National Evaluation of the Welfare-to-Work Grants Program: Final Report. Evaluation of Tribal WtW Grants Programs (Hillabrant and Rhoades 2000; Hillabrant, Rhoades, Pindus, and Trutko 2001)

09/01/2004

This component of the tribal study addressed the socio-economic context of welfare reform in Indian country, the scope and services provided, the lessons learned, and promising approaches developed by tribal WtW programs. The evaluation revealed that welfare reform has had both positive and negative consequences in Indian country. On the positive side, welfare reform is consistent with the traditional values tribes place on self-reliance and contribution to the well-being of family and community. Yet, participants in the evaluation expressed concern that welfare reform might push tribal members into more dire straits because too few jobs are available or are being generated to provide employment in much of Indian country. Because many tribes have high unemployment  but typically just below the 50 percent unemployment threshold that relieves the 60-month TANF lifetime limit  large numbers of Indians and Alaska Natives may be left without support, no matter how hard they try to find work. Some participants said that denial of TANF under such circumstances would conflict with treaty-based federal trust responsibilities to Indian tribes.

Tribal WtW grantees offered many of the same services as the WtW formula and competitive grantees. All of the tribal grantees in the study provided some pre-employment job readiness preparation  usually workshops or individualized counseling  to help participants overcome and address serious barriers to employment. The tribal grantees commonly made available, either directly or through referral, a variety of supportive services such as transportation assistance, child care, substance abuse treatment and counseling, uniforms or other clothing, work tools, and equipment.

In several respects, however, tribal WtW grantees operated differently from the formula and competitive grantees. If the tribe did not operate the TANF program, then its WtW program had to develop agreements with state agencies to promote referrals from TANF offices. Typically, a memorandum of understanding was developed between the tribal WtW program and local TANF agency. In some cases, agreements with multiple counties (and even multiple states) were needed. Despite successful negotiation of such agreements, some state TANF agencies were unable to refer tribal members to appropriate tribal programs because they were unable to identify tribal members. While states and counties may record the race/ethnicity of TANF recipients, they seldom record the particular tribe to which recipients who are American Indians belong. As a result, some tribal WtW programs had difficulty recruiting participants.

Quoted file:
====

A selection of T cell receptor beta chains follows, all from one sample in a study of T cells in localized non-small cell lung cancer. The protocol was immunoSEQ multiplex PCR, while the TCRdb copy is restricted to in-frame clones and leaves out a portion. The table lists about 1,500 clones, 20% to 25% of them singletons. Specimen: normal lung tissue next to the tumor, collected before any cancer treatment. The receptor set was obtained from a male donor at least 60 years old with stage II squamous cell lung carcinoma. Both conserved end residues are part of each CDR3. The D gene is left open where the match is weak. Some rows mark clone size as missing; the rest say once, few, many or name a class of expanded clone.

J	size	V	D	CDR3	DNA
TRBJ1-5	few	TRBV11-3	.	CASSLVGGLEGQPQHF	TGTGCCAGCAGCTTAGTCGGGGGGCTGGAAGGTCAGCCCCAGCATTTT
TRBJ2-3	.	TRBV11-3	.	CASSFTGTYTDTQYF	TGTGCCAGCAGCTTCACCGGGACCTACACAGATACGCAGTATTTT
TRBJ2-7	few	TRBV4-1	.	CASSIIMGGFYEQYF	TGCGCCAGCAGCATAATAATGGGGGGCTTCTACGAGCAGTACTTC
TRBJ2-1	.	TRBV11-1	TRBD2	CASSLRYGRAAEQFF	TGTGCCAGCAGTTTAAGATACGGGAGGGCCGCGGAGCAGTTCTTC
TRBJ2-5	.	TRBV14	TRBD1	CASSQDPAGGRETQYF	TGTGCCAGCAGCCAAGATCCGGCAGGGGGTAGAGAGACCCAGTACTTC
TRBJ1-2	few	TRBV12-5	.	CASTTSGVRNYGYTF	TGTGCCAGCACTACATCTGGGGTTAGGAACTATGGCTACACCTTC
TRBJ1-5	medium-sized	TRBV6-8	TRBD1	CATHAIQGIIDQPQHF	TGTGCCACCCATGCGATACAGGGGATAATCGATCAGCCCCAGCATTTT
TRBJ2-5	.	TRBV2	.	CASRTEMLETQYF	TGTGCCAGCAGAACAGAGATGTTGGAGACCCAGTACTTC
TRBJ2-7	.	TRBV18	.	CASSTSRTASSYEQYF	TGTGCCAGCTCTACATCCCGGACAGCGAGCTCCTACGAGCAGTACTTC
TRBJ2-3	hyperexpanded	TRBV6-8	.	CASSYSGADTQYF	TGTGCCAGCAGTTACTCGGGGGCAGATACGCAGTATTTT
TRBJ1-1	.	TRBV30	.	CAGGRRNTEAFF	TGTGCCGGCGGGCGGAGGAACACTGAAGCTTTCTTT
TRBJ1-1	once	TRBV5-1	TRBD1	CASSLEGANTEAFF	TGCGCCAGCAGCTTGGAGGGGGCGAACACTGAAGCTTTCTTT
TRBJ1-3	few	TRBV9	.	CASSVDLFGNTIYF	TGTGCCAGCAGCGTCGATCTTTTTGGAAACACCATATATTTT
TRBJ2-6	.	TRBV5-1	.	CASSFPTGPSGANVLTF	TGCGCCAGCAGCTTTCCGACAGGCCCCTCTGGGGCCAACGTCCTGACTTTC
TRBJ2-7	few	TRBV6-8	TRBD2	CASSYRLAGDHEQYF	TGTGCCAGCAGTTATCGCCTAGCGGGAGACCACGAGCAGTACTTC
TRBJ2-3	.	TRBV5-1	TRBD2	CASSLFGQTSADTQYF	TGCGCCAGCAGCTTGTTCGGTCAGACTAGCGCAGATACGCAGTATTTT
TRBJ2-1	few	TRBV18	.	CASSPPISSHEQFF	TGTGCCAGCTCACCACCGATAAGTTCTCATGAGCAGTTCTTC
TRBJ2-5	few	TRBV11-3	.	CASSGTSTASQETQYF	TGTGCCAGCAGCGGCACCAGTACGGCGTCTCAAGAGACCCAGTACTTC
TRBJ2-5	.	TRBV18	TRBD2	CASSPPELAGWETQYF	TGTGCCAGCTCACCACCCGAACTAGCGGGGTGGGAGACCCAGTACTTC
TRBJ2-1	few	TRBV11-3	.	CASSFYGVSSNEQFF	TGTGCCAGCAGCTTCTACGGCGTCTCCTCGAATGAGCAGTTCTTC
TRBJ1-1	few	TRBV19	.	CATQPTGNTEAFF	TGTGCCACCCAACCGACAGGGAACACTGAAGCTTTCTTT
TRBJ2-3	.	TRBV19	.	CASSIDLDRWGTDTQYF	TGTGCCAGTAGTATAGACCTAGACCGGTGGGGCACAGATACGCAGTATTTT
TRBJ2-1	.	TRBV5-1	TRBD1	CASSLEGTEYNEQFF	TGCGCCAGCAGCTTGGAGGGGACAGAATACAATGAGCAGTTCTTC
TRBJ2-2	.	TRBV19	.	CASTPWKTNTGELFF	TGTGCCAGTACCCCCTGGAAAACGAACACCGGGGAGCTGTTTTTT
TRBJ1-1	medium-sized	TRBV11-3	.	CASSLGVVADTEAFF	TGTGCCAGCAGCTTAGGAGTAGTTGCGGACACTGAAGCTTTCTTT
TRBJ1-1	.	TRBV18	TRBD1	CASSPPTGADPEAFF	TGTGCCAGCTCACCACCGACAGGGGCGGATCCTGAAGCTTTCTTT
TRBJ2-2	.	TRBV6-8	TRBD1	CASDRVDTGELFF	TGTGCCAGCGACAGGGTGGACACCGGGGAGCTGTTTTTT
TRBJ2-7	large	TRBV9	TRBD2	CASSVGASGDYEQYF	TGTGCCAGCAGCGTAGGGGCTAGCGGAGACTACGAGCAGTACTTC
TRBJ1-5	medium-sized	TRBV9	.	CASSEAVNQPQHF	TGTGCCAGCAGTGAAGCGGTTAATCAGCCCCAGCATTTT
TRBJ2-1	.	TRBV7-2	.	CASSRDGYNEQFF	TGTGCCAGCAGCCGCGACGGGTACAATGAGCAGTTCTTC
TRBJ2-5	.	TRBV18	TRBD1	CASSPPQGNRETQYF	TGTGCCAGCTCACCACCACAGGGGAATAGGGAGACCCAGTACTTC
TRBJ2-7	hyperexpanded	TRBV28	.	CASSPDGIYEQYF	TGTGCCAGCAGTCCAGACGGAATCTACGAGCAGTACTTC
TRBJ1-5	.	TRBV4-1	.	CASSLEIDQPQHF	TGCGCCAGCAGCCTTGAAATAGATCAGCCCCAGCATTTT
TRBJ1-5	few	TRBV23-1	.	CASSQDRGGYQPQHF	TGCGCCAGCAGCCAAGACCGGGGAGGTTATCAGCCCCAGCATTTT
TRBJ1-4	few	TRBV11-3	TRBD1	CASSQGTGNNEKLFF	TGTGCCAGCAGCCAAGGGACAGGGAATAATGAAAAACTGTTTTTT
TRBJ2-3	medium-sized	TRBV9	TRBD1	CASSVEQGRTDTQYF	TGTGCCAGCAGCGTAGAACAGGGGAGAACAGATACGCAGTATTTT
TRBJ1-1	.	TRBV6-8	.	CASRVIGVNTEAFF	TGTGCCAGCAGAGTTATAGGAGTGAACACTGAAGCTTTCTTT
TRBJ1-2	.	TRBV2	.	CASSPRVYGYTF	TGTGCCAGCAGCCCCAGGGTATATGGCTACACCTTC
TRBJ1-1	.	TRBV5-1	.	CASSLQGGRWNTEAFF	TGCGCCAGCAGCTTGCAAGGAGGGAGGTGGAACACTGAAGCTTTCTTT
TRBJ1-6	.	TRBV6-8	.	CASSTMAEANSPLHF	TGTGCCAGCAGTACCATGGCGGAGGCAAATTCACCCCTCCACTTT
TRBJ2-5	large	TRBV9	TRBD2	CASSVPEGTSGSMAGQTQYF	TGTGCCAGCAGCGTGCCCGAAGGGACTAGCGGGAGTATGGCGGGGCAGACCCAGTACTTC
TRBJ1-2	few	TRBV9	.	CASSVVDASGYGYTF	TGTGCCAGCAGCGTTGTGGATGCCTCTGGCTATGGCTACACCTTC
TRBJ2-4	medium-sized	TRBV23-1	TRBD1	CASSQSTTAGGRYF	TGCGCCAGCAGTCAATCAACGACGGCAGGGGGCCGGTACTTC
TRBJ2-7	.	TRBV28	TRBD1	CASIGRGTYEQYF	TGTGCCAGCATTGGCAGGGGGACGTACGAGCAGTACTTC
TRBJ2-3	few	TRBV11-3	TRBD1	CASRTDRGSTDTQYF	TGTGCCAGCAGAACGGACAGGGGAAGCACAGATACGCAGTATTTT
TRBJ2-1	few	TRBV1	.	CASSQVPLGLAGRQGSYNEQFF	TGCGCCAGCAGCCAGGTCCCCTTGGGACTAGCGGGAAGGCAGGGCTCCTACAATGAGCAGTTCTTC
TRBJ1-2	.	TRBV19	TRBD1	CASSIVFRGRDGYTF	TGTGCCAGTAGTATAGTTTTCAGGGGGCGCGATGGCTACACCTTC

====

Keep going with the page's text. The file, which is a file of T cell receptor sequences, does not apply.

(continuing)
Lessons learned from the evaluation of tribal WtW grants programs include the need to:

  • Enhance coordination with other tribal programs. The modest scale of WtW funding and its limited duration make linkages with other programs and agencies, especially TANF, critical for recruiting WtW participants, referring them to needed services, and addressing their longer-term education and employment needs.
  • Collaborate with state agencies and programs, especially TANF and Child Support Enforcement. Tribes can benefit from agreements with state TANF and child support agencies to promote referrals from TANF offices to tribal WtW programs, and find noncustodial parents residing off-reservation so that support can be collected according to tribal court decisions.
  • Expand child care and transportation resources. Tribal programs have used approaches such as training TANF recipients to become licensed child care providers, providing van services, leasing or otherwise providing refurbished automobiles, and reimbursing transportation costs.
  • Utilize the Indian Employment, Training, and Related Services Demonstration Act (the 477 program) to streamline and coordinate employment and training activities.(3) Service integration can be enhanced if the tribe participates in the 477 program, which allows unified management of funds from various federal sources for training, education, support services, job development and placement, and other services. Tribal agencies then no longer have to refer clients between programs if one has exhausted its funds; this is especially valuable to small tribes whose limited WtW funds often support no more than a part-time staff position.
  • Use WtW funds to promote economic development. Tribal WtW programs can do little to directly stimulate economic development. But, in addition to providing high-quality services to enrollees, the programs can support economic development by (1) documenting the number and skills of WtW enrollees for employers who may be considering moving into the area and (2) having a plan for upgrading skills in response to the needs of prospective employers.

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